Don’t squeeze too hard. President Trump met with the CEO’s of Alphabet, Broadcom, Cisco Systems, Intel, Micron Technology, Western Digital and Qualcomm on Monday to discuss the trade war with China, the ban on sales to Huawei, and other economic issues. Trump agreed to a rapid decision-making process for approving sales to Huawei.

Free as in speech. Six-year-old free stock trading service Robinhood raised $323 million of fresh VC money in a deal valuing the company at $7.6 billion, a 36% increase from its value a year ago. And cloud restaurant software developer Brightloom struck a partnership with Starbucks for an undisclosed amount. The goal is to use Brightloom’s tech to get more of Starbuck’s franchisee partners around the world to use the coffee company’s mobile app platform.

A little of this, a little of that. How many of Uber’s services do you use? The startup is testing variations on a $25-per-month subscription that includes features like ride discounts, free food delivery via Uber Eats, and free scooter and bike rentals via Jump. So far, the pass is available in San Francisco and Chicago.

Informing the masses. If you want more in-depth coverage of artificial intelligence, don’t forget to subscribe to our weekly Eye on A.I. newsletter. The newest issue comes out later today.

ON THE MOVE

Peter Thompson, vice president of Amazon Alexa Voice Services, is jumping to eBay as senior vice president and chief product officer…Former Red Hat SVP and 25-year Microsoft veteran Kirsten Kliphouse joins Google as president of North American cloud sales…Steve MacManus, a veteran auto industry engineer who worked most recently at Tesla, is joining Apple as a senior director…Online retailer Boxed hired Prentis Wilson, formerly vice president and general manager of Amazon Business, as its new president, reporting to CEO Chieh Huang.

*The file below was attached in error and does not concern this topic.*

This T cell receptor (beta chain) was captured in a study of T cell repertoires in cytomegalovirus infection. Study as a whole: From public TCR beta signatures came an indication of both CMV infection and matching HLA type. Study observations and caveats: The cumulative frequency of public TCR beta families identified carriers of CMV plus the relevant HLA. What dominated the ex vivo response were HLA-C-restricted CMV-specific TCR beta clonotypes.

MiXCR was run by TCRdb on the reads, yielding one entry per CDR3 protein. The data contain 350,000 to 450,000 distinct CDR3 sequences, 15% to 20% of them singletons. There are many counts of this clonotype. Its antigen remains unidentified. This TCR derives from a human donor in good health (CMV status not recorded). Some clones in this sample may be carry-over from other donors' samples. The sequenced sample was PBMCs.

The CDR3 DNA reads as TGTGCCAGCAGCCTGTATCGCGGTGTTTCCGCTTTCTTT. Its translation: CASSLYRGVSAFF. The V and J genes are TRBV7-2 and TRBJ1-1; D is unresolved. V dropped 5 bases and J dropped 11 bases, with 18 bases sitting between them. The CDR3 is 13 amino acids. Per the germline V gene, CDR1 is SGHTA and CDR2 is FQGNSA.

FOOD FOR THOUGHT

Various branches of various parts of the government, from the largest federal agencies to the smallest local hamlets, have discovered social media. Motherboard’s Caroline Haskins has a deep dive into how the New York Police Department uses Twitter to try and lighten up its image and build public support.

Motherboard has obtained and is publishing an internal guide that may help explain the strategy behind that tweet, and the NYPD’s social media presence across platforms. Police are explicitly told to “be funny” by cracking jokes and using emojis, and to take “victory laps” by sharing evidence of arrests and confiscations. The documents note that the goal of NYPD social media accounts is to “build, and maintain trust between the Department and the communities it serves.”

IN CASE YOU MISSED IT

FaceApp’s Russia Link Is the Latest Alarm in an Ongoing Digital Red Scare By Alyssa Newcomb

7 CEOs on the Future of Bitcoin By Jeff John Roberts

How Marvel Is Betting Big on Disney+ in Phase Four By Isaac Feldberg

Square Deploys a Robot to Fight Bad Online Product Photos By Julie Verhage

Brexit is Jeopardizing the U.K.’s Cybersecurity—And Fueling the Rise of the “Splinternet” By Jeremy Kahn

BEFORE YOU GO

I’m not sure we need a fictionalized version of Mister Rogers, but if we do, Tom Hanks is the man to do it. The trailer is out for Hanks’ movie version of the delightful PBS kids show host and it’s…well, it’s something.

This edition of Data Sheet was curated by Aaron Pressman. Find past issues, and sign up for other Fortune newsletters.